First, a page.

Rating: 16/20 (Mark: 16/20)
Plot: Gorgeous isn't too happy about her father remarrying following the death of her mother. She writes a letter to her mom's sister and invites herself and some friends over to her house (the titular house) for the summer. On the way [Spoiler Alert!] they purchase a watermelon. Soon after their arrival, one of the girls disappears. More and more bizarre and possibly supernatural things start happening to the girls. A suspicious kitty lingers.
Some Hausu trivia: The Japanese studio Toho asked director Nobuhiko Obayashi to make a film like Jaws. As George W. Bush would say--"Mission accomplished!"
The second half of this film is likely exactly what Salvador Dali and Luis Bunuel had in mind when they invented movies way back in 1929. It starts off like an after-school special though, albeit an artsy-fartsy after-school special directed by a guy who really wants to be an Artist with a capital A and isn't shy about using every stylistic trick in his bulging back of tricks. Before the manic free-for-all Evil Dead-like horror/comedy that everybody who watches this movie will remember (the part with homophagous pianos, demented kitties, killer chandeliers, disembodied heads, dancing skeletons, mouthy eye sockets, menstruation symbolism, inexplicable bananas, aunts retreating into refrigerators, etc.), you get a gaggingly-colored "dull" melodramatic coming-of-age story, but even with that, there's a sense of foreboding and enough wackiness that you know, even if you weren't warned beforehand, that somebody would be eaten by a piano later in the movie. The dvd special features told us that Obayashi started with commercials, and with Hausu, it seems like he wanted to regurgitate every single stylistic trick he'd learned, presumably because that's what American Steven Spielberg does. It reminds me of when I took Vernon to Palestine, Illinois, for their Labor Day weekend rodeo events and we decided to raid the cabinets and refrigerator and dump every ingredient we could find into a cup so that we could dare each other to drink it, probably because that's what we imagined our hero Steven Spielberg did during his spare time. We drank it, and it was disgusting. A majority of people partaking in Hausu might also think it's disgusting, mostly because the images, although the aforementioned tricks used to create those images are familiar, aren't anything the typical viewer is used to. This is weird even by Japanese standards, and you never have any idea what to expect next. I mean both of those as compliments, by the way.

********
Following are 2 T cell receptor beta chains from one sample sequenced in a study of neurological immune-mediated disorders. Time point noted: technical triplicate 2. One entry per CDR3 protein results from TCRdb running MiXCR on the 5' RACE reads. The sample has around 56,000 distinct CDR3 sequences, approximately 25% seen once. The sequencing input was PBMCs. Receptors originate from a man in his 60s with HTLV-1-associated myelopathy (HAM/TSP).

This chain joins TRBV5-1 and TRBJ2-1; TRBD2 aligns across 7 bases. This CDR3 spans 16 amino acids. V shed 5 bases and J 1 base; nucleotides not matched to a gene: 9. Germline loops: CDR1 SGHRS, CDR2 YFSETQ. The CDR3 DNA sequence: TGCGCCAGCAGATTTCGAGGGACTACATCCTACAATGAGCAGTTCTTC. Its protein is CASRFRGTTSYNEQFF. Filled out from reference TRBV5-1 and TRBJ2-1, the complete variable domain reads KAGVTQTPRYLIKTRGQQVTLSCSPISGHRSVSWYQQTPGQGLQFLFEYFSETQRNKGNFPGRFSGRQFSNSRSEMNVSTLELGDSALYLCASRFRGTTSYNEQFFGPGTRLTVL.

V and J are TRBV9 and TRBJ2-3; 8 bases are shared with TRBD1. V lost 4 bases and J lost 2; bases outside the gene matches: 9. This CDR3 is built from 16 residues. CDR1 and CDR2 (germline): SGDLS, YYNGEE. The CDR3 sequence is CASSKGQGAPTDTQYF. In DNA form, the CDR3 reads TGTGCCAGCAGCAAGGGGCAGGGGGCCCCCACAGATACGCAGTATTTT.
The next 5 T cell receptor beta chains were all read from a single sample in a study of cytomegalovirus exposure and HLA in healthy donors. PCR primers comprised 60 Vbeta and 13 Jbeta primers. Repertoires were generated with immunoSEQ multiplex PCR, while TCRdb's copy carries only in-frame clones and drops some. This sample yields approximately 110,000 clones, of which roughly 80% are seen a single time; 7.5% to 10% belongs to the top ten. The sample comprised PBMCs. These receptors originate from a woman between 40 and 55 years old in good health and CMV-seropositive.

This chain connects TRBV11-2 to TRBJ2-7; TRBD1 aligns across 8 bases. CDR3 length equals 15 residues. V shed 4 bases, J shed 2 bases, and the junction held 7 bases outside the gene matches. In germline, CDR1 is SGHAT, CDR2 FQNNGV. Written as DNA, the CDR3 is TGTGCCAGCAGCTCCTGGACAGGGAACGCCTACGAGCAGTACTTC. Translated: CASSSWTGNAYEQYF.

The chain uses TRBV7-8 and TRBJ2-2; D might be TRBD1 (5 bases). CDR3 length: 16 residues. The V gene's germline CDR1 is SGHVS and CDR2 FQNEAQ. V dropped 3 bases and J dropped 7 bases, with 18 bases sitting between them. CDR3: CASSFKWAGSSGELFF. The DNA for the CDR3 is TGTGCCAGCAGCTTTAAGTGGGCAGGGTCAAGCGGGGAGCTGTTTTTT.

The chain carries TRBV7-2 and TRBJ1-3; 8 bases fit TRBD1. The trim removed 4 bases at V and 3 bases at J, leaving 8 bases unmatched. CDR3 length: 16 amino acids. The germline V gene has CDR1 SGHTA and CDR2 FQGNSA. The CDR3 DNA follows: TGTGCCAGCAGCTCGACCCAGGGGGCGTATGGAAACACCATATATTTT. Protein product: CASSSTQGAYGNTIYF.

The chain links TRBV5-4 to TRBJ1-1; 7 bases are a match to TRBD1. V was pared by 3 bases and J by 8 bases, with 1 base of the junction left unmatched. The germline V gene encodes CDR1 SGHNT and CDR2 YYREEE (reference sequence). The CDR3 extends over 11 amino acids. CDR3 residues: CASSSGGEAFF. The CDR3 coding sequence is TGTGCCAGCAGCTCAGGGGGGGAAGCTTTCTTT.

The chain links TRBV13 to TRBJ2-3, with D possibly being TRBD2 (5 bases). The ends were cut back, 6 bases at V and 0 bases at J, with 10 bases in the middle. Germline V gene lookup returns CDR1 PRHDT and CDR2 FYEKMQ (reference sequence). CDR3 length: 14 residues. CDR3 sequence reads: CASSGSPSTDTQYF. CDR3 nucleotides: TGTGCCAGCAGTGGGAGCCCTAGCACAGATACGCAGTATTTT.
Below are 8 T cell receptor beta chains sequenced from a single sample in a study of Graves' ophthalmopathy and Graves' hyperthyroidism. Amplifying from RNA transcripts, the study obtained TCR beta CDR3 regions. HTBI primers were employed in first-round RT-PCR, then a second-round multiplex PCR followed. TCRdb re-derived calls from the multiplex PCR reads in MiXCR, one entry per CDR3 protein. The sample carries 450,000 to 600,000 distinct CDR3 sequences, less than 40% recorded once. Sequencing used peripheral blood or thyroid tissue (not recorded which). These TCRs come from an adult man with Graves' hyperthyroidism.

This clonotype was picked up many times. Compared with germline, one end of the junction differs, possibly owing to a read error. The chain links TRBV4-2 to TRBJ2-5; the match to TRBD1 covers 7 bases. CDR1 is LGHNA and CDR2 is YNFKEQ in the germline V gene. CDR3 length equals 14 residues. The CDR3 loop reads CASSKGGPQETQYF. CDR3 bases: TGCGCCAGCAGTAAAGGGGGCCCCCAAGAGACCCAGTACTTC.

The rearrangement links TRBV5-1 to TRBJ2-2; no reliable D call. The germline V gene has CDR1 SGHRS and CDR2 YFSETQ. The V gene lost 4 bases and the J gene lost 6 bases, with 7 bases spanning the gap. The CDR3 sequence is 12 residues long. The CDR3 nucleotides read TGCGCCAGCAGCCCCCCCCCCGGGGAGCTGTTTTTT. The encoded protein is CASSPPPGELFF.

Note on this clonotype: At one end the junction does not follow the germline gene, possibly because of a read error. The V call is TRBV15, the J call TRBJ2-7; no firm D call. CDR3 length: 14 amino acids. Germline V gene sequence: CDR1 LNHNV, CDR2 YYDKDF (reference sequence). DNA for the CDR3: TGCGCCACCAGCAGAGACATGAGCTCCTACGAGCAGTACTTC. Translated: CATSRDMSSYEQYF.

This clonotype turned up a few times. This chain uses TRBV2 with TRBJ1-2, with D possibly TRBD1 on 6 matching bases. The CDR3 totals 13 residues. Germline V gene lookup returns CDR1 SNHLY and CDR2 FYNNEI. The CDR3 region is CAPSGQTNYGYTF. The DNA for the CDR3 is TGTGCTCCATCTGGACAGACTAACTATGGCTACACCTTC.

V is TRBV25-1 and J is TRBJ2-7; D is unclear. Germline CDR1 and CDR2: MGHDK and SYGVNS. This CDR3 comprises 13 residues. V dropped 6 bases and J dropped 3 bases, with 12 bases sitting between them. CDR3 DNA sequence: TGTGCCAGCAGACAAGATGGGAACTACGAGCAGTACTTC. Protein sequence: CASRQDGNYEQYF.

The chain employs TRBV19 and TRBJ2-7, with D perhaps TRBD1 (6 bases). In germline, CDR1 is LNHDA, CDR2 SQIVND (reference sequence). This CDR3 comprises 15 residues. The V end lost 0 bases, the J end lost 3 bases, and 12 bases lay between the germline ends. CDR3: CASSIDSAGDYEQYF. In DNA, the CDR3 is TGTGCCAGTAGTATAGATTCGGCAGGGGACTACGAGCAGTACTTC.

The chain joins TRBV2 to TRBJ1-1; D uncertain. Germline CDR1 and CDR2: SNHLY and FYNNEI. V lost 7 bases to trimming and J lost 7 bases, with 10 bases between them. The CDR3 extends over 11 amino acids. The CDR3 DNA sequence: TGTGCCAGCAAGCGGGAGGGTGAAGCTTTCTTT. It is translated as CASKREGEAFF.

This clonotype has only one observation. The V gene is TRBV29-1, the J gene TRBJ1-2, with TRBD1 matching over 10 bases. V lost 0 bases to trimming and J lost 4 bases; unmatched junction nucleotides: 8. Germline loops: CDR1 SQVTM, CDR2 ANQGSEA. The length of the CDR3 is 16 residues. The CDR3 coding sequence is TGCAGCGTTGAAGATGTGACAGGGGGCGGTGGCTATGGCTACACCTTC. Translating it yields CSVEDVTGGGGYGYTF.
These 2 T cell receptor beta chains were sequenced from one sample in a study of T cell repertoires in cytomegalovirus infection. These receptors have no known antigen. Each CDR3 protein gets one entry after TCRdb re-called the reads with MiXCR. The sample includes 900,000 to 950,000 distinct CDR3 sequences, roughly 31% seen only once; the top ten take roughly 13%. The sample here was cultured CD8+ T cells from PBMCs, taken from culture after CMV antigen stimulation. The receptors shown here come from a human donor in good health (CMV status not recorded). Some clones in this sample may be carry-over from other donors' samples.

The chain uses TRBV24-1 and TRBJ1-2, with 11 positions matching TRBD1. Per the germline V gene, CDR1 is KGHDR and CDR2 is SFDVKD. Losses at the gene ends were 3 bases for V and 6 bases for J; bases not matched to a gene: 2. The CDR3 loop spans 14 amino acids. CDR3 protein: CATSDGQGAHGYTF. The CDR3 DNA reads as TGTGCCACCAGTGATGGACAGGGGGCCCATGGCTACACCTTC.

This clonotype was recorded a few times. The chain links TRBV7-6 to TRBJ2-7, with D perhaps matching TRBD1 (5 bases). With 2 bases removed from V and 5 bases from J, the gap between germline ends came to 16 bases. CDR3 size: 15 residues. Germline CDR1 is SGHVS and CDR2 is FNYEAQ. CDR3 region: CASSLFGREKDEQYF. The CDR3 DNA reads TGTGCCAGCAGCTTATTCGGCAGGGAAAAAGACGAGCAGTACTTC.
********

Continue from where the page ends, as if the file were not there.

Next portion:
I'm still wrapping my head around what it all means. You've got some pretty obvious symbolism throughout (ripe watermelons, blood, bananas [I guess?]), and the horror, even though it's too comically over-the-top to actually be horrifying, seems to represent the horrors in a young girl's life as she has to deal with changes. My theory: The girls (intellectual Prof, creative Melody, athletic Kung-Fu, hedonistic Mac, sweet Sweet, imaginative Fantasy, and pretty Gorgeous herself) are all chunks of the same young girl, a young girl who discards of various aspects of her personality as she blossoms into womanhood. So what do you think, Oprah Movie Clubbers?
My prediction, by the way: This will be a bit more devisive than Do the Right Thing.